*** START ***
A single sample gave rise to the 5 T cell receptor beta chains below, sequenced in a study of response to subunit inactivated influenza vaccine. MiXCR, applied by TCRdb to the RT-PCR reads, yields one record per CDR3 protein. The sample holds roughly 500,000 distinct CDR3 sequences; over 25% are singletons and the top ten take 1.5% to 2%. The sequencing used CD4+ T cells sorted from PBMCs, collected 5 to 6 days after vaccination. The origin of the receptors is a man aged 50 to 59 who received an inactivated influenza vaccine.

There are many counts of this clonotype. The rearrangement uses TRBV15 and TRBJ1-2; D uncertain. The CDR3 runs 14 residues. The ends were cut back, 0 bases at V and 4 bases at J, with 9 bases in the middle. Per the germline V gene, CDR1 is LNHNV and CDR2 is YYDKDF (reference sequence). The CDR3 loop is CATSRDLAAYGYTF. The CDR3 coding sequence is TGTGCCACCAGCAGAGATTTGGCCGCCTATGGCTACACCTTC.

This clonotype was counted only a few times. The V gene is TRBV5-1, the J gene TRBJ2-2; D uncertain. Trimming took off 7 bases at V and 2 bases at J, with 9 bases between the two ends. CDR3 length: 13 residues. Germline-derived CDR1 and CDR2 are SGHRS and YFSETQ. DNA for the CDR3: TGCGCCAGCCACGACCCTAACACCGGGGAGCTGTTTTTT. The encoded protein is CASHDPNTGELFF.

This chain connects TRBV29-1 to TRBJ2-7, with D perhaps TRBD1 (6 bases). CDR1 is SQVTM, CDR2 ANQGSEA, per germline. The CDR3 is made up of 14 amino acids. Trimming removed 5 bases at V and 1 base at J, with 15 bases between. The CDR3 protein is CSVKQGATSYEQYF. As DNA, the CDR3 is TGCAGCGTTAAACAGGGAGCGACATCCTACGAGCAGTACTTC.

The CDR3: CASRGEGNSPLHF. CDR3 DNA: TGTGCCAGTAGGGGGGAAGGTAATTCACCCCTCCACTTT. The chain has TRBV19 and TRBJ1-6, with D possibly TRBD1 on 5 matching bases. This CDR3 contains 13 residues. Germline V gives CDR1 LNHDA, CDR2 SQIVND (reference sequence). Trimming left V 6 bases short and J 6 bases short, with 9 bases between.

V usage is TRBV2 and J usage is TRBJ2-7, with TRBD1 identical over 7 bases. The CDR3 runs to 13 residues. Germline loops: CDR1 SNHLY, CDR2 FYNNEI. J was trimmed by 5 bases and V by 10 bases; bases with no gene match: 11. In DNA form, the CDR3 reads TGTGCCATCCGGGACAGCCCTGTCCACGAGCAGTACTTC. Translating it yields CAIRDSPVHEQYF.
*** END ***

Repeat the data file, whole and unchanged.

A single sample gave rise to the 5 T cell receptor beta chains below, sequenced in a study of response to subunit inactivated influenza vaccine. MiXCR, applied by TCRdb to the RT-PCR reads, yields one record per CDR3 protein. The sample holds roughly 500,000 distinct CDR3 sequences; over 25% are singletons and the top ten take 1.5% to 2%. The sequencing used CD4+ T cells sorted from PBMCs, collected 5 to 6 days after vaccination. The origin of the receptors is a man aged 50 to 59 who received an inactivated influenza vaccine.

There are many counts of this clonotype. The rearrangement uses TRBV15 and TRBJ1-2; D uncertain. The CDR3 runs 14 residues. The ends were cut back, 0 bases at V and 4 bases at J, with 9 bases in the middle. Per the germline V gene, CDR1 is LNHNV and CDR2 is YYDKDF (reference sequence). The CDR3 loop is CATSRDLAAYGYTF. The CDR3 coding sequence is TGTGCCACCAGCAGAGATTTGGCCGCCTATGGCTACACCTTC.

This clonotype was counted only a few times. The V gene is TRBV5-1, the J gene TRBJ2-2; D uncertain. Trimming took off 7 bases at V and 2 bases at J, with 9 bases between the two ends. CDR3 length: 13 residues. Germline-derived CDR1 and CDR2 are SGHRS and YFSETQ. DNA for the CDR3: TGCGCCAGCCACGACCCTAACACCGGGGAGCTGTTTTTT. The encoded protein is CASHDPNTGELFF.

This chain connects TRBV29-1 to TRBJ2-7, with D perhaps TRBD1 (6 bases). CDR1 is SQVTM, CDR2 ANQGSEA, per germline. The CDR3 is made up of 14 amino acids. Trimming removed 5 bases at V and 1 base at J, with 15 bases between. The CDR3 protein is CSVKQGATSYEQYF. As DNA, the CDR3 is TGCAGCGTTAAACAGGGAGCGACATCCTACGAGCAGTACTTC.

The CDR3: CASRGEGNSPLHF. CDR3 DNA: TGTGCCAGTAGGGGGGAAGGTAATTCACCCCTCCACTTT. The chain has TRBV19 and TRBJ1-6, with D possibly TRBD1 on 5 matching bases. This CDR3 contains 13 residues. Germline V gives CDR1 LNHDA, CDR2 SQIVND (reference sequence). Trimming left V 6 bases short and J 6 bases short, with 9 bases between.

V usage is TRBV2 and J usage is TRBJ2-7, with TRBD1 identical over 7 bases. The CDR3 runs to 13 residues. Germline loops: CDR1 SNHLY, CDR2 FYNNEI. J was trimmed by 5 bases and V by 10 bases; bases with no gene match: 11. In DNA form, the CDR3 reads TGTGCCATCCGGGACAGCCCTGTCCACGAGCAGTACTTC. Translating it yields CAIRDSPVHEQYF.